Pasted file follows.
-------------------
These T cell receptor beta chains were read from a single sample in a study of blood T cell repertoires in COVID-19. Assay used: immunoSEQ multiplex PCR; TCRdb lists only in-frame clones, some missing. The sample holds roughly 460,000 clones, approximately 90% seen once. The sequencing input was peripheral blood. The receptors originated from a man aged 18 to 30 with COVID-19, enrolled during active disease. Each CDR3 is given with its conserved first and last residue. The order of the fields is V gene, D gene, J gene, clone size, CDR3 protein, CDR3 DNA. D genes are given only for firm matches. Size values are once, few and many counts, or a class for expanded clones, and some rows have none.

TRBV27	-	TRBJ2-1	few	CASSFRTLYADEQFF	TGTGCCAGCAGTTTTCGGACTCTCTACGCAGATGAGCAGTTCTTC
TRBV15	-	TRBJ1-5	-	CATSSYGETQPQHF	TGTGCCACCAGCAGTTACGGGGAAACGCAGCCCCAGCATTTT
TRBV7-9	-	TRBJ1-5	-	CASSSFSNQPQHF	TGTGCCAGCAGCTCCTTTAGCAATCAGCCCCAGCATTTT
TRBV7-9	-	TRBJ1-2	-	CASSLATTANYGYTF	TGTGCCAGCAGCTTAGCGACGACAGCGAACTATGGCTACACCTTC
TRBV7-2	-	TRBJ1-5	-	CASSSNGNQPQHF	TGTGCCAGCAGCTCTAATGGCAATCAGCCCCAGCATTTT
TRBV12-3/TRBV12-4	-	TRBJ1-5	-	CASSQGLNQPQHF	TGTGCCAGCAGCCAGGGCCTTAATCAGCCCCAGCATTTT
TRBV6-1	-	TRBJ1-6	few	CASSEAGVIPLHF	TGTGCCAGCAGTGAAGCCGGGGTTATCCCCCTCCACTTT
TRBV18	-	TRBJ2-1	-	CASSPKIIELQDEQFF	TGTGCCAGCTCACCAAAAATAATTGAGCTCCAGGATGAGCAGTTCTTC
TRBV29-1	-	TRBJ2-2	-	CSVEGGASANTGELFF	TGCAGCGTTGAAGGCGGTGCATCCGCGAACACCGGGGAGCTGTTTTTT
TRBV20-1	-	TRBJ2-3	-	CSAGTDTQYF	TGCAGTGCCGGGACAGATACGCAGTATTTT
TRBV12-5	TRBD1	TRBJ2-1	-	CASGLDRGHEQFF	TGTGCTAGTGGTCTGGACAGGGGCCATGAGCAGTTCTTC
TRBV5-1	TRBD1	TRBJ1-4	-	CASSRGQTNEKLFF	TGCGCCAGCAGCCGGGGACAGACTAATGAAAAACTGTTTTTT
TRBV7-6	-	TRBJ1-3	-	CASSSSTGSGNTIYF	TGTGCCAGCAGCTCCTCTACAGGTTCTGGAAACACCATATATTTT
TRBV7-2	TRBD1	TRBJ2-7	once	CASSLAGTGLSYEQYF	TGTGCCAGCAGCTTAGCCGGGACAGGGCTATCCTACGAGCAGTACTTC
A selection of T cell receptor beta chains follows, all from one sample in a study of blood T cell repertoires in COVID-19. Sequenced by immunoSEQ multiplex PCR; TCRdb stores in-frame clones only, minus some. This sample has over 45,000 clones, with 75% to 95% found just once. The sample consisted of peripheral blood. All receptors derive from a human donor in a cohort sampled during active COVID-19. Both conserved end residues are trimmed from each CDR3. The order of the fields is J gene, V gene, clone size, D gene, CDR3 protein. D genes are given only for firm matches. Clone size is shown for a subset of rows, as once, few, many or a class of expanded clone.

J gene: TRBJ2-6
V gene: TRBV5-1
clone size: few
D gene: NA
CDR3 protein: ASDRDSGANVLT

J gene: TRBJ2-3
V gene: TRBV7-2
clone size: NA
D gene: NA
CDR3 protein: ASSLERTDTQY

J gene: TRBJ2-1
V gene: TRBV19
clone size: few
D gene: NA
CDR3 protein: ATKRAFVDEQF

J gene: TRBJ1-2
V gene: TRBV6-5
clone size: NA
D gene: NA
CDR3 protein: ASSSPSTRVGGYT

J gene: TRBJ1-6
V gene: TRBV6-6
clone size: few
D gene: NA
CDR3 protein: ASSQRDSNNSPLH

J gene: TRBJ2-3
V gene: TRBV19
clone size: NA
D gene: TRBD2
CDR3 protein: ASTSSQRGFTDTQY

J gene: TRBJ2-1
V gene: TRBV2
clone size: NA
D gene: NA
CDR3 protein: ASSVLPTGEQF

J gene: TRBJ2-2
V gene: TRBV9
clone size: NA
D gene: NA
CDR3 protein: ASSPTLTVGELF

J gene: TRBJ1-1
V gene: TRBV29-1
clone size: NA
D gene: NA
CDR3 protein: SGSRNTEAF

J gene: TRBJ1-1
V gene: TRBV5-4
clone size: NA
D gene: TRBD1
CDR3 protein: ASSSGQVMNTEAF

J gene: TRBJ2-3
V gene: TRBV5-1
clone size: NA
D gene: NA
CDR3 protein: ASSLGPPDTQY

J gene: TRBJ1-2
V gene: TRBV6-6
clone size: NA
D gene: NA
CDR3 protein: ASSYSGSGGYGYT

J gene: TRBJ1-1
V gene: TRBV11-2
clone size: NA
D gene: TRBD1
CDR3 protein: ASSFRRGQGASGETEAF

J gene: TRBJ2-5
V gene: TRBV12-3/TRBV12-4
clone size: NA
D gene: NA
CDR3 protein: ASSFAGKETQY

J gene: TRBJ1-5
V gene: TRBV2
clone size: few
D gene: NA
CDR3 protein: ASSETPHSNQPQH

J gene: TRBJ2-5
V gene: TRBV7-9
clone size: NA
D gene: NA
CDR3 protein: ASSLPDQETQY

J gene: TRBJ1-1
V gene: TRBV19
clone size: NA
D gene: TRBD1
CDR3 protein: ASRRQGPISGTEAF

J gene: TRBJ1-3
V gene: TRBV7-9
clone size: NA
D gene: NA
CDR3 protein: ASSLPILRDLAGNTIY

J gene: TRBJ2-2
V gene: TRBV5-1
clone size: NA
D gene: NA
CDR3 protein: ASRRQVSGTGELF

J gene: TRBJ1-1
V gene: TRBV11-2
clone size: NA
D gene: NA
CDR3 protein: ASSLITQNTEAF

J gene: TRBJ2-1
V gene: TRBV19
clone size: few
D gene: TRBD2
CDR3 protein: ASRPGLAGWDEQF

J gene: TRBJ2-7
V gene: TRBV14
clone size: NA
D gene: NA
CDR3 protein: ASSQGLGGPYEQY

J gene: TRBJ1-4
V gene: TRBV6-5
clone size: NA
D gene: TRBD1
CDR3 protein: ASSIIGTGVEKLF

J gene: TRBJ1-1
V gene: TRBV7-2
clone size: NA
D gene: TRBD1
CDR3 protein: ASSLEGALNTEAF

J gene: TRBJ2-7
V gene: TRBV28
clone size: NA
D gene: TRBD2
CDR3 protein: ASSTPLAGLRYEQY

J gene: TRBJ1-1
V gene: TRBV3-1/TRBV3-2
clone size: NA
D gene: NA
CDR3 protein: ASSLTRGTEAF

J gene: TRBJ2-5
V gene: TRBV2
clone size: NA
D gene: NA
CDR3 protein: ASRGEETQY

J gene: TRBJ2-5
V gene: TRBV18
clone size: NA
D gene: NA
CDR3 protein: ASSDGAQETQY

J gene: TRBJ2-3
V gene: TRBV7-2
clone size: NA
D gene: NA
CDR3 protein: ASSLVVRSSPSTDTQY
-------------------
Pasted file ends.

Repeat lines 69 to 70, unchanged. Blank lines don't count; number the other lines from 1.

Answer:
clone size: NA
D gene: NA